It’s when I go into the world and am reminded about how freakish everything is. Like this morning, I’m driving Ellison to daycare on my way to work singing “Wheels on the Bus” and, in just a fraction of a second, a guy blows by me and, in a fit of road rage, almost plows into another car which leads me to yell a series of different of exclamations…no obscenities. Not around the kiddo. But in less than a minute’s time, I go from living on a deserted island with my beautiful daughter to morning traffic. Reality. The rut. The necessary evil…morning commute.
I realize that, in time, I’m gonna have to explain the world to Ellison. The real world. The way it really is. Kinda like pulling back the veil. Fess up. Like I’ve been harboring a nasty habit. “Well, Ellison. This is how the world really works.” Yeah, those won’t be easy conversations. The world’s vicious. Greedy. It’s not who’s best, it’s who’s first. We’re trained to chase the best deal, the most money, the biggest profit. We look out for ourselves first. I lied about war. I lied about sports. They really do only do it for the money. We like to think they do it for the love of the game, but it’s all about money. The Beatles did a ton of drugs. Government is not your friend. The Sox bought that championship (2007, not 2004). Your idols are criminals. Criminals are idols. Tom Brokaw is a smoker. Al Pacino has had plastic surgery. Manny was taking steroids. People kill. Sometimes without reason. Rap music is all fake. All that glitter’s not gold and that those tattoos rub off.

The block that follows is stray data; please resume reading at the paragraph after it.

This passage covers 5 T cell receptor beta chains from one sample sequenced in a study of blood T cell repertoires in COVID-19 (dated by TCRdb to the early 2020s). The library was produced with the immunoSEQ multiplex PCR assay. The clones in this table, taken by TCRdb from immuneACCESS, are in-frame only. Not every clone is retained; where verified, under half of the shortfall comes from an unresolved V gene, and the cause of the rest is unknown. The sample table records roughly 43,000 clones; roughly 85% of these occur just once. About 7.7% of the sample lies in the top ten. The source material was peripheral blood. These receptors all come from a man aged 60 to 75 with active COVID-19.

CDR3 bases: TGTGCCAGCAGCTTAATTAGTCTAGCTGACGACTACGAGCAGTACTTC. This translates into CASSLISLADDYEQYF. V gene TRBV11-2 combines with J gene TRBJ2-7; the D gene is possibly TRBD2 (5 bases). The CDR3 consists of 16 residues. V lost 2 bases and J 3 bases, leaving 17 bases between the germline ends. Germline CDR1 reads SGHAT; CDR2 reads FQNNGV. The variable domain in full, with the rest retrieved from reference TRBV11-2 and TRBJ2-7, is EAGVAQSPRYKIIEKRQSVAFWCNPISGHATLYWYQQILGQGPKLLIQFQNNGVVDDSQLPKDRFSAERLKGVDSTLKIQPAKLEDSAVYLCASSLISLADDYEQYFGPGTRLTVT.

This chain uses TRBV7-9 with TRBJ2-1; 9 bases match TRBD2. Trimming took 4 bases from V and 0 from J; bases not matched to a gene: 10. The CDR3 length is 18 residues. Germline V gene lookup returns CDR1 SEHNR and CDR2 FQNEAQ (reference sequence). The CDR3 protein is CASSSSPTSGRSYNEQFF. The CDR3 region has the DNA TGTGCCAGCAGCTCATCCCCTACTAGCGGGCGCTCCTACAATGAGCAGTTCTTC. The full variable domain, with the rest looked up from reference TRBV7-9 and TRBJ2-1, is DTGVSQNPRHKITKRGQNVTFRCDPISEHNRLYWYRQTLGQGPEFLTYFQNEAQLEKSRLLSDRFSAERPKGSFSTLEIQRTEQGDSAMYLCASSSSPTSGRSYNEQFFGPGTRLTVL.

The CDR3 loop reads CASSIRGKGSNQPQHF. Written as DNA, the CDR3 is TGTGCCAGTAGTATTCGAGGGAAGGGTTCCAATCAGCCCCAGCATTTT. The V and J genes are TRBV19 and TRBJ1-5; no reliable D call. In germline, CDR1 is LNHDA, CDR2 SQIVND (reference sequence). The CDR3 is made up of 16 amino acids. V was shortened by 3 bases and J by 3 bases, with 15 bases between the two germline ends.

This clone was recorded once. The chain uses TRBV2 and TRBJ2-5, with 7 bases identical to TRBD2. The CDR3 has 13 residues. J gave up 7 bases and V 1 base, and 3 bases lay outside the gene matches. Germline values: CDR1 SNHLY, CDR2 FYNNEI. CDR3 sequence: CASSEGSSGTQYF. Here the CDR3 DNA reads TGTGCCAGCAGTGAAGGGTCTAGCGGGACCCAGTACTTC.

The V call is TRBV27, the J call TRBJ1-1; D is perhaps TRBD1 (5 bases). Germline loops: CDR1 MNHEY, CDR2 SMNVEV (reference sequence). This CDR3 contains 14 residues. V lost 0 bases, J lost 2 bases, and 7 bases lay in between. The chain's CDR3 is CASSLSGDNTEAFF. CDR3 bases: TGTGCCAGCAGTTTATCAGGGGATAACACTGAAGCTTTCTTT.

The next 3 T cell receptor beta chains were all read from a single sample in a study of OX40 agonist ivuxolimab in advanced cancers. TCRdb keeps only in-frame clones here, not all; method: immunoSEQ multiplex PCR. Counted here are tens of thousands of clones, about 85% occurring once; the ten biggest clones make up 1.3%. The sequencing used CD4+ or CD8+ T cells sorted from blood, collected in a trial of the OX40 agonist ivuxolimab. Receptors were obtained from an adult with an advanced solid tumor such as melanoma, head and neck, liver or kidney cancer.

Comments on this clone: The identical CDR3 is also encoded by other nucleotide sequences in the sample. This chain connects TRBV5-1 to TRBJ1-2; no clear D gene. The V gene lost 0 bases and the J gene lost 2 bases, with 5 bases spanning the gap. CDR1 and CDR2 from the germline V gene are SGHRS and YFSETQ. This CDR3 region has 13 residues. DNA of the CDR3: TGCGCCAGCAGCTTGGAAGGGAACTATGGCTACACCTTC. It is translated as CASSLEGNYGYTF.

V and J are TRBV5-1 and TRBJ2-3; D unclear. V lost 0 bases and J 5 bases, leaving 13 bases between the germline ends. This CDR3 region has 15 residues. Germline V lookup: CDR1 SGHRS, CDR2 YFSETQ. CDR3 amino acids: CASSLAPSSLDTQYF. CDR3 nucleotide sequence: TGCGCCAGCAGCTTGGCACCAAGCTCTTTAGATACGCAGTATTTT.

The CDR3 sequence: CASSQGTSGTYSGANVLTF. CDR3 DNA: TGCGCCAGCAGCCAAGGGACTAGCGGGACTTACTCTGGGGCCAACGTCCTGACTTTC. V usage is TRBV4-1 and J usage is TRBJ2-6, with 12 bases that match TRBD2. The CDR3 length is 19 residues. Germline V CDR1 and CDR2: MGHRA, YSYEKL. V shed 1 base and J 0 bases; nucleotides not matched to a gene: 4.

It’s a weird world. I’m raising a child in it. It’s kinda like walking through the zoo. Look but don’t touch. Touch but don’t feed. Take it in. If you have any questions along the way, I might be lying to you. But I’m doing it to protect you from the world I brought you into.
We gotta protect our kids. It’s not just your legacy, but it’s our generation’s collective legacy. I’ll work on Ellison. You work on yours. We gotta take the power back, folks. Sox still in a rain delay.